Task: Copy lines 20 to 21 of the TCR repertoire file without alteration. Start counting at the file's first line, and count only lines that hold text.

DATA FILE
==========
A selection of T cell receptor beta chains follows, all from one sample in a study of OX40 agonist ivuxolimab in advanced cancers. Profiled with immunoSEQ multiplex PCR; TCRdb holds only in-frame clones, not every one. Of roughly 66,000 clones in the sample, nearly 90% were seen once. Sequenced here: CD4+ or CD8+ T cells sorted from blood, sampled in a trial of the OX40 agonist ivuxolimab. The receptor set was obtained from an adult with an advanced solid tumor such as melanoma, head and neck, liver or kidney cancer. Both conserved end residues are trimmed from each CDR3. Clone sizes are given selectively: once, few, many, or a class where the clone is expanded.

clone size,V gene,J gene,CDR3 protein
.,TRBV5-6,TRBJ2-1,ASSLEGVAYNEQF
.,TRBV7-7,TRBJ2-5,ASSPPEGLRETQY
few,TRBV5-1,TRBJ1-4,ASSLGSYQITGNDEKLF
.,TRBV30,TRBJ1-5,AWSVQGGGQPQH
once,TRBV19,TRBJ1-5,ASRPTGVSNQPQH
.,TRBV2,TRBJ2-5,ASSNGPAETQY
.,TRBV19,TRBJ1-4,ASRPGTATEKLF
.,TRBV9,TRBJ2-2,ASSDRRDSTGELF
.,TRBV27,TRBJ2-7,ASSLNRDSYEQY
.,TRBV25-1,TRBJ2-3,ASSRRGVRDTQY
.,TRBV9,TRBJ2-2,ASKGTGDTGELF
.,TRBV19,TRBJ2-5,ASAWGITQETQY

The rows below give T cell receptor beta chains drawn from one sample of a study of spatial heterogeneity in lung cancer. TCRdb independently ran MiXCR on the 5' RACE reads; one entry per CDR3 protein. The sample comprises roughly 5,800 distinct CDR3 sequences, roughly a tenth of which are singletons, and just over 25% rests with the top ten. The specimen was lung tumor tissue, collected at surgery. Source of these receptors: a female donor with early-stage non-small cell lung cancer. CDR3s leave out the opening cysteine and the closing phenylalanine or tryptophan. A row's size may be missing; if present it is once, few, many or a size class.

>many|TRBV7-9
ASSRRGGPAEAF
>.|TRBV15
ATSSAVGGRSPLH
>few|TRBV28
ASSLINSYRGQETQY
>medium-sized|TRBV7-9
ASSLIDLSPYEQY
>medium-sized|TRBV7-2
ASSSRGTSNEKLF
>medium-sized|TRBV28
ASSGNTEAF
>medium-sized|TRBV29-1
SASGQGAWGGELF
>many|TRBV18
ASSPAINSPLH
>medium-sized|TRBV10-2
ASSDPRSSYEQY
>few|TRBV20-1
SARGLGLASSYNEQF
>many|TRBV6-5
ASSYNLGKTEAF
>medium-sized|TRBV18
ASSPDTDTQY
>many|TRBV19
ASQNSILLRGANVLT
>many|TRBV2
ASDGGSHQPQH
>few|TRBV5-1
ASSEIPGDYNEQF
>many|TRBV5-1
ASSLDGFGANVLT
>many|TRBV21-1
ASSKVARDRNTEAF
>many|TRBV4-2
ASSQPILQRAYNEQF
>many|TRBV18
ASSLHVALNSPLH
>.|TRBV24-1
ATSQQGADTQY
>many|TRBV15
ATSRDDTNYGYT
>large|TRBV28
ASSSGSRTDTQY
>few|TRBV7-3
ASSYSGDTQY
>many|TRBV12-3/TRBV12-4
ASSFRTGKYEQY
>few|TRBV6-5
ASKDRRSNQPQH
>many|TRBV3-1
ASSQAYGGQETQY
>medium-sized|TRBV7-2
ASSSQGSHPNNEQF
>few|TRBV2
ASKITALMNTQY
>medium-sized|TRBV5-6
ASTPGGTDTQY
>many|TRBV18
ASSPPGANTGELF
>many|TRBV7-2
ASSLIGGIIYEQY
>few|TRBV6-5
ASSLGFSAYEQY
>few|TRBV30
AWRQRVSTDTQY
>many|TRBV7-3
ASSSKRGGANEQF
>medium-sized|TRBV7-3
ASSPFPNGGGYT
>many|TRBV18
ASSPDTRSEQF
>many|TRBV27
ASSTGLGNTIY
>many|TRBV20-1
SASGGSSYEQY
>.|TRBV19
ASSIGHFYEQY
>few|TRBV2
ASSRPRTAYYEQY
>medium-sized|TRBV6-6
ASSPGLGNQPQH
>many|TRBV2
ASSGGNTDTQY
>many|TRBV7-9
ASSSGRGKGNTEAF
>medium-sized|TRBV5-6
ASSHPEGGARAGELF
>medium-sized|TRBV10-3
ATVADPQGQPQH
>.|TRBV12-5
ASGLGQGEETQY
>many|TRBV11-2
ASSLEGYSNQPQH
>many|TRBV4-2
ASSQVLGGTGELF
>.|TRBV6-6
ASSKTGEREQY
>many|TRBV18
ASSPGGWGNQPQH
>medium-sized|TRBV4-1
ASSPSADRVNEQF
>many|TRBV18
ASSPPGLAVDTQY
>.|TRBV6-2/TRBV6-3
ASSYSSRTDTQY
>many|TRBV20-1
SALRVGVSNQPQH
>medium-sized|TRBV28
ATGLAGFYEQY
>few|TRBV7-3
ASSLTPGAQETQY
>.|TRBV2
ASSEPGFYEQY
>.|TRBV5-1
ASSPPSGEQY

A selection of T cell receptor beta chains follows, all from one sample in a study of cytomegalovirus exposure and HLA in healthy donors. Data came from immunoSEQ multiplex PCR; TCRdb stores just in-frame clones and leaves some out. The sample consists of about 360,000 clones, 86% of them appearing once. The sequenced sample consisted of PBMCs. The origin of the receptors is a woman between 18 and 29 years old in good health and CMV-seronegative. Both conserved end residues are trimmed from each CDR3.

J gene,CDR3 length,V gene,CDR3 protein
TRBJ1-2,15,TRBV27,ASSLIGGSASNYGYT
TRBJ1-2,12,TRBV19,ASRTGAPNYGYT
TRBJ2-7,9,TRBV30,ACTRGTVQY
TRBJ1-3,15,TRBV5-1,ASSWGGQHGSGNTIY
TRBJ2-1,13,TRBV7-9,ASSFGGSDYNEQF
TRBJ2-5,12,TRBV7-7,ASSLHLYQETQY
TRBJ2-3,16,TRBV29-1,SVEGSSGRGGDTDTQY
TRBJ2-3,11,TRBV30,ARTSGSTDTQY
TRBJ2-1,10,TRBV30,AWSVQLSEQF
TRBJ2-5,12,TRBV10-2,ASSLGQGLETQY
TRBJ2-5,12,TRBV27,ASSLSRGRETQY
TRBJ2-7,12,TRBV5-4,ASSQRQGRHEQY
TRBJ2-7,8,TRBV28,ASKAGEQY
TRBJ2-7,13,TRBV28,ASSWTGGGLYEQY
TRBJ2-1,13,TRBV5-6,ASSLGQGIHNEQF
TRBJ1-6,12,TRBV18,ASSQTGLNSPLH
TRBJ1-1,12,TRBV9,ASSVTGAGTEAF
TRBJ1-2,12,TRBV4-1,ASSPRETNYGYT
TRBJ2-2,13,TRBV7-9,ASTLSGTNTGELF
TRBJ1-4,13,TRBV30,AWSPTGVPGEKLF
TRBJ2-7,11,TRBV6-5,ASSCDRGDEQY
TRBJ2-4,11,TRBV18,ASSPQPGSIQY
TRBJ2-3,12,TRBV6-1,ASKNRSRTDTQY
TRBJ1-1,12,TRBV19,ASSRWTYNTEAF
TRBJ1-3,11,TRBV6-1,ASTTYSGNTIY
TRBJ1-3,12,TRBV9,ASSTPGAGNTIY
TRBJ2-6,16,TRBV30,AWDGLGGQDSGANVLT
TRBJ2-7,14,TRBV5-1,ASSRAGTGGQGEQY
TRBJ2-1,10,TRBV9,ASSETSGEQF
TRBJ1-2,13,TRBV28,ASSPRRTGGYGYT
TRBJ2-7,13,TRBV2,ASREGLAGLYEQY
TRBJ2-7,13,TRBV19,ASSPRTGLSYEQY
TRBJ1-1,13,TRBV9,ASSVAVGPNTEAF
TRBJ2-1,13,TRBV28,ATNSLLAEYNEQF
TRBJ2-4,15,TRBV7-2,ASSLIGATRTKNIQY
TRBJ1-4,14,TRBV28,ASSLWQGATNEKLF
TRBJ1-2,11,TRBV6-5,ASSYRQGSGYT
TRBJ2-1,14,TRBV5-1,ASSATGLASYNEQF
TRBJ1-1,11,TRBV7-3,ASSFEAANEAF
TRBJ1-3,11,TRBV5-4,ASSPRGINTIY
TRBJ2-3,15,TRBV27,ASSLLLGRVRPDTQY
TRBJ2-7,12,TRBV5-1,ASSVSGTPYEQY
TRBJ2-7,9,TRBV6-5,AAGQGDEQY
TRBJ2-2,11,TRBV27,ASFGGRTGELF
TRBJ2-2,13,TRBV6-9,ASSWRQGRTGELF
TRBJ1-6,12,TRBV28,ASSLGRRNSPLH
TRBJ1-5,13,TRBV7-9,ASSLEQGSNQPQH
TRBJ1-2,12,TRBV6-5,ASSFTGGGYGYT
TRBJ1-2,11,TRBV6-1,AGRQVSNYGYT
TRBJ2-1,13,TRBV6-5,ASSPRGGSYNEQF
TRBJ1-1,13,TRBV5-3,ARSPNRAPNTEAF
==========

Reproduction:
>few|TRBV28
ASSLINSYRGQETQY